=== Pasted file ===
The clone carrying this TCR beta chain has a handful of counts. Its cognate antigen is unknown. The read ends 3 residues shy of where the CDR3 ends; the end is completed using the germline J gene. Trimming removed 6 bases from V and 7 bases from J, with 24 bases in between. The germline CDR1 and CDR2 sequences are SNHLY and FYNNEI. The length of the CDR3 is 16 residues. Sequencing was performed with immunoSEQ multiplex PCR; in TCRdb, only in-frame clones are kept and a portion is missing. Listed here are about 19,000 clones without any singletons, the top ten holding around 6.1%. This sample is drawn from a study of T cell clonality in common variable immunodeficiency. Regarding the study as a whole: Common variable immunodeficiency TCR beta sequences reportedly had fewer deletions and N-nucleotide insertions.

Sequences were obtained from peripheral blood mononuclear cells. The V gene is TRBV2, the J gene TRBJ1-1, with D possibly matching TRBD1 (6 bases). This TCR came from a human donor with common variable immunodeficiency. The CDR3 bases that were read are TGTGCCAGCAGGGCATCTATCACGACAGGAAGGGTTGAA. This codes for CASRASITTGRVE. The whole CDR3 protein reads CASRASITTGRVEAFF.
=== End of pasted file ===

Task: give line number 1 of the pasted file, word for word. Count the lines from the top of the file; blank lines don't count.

The clone carrying this TCR beta chain has a handful of counts. Its cognate antigen is unknown. The read ends 3 residues shy of where the CDR3 ends; the end is completed using the germline J gene. Trimming removed 6 bases from V and 7 bases from J, with 24 bases in between. The germline CDR1 and CDR2 sequences are SNHLY and FYNNEI. The length of the CDR3 is 16 residues. Sequencing was performed with immunoSEQ multiplex PCR; in TCRdb, only in-frame clones are kept and a portion is missing. Listed here are about 19,000 clones without any singletons, the top ten holding around 6.1%. This sample is drawn from a study of T cell clonality in common variable immunodeficiency. Regarding the study as a whole: Common variable immunodeficiency TCR beta sequences reportedly had fewer deletions and N-nucleotide insertions.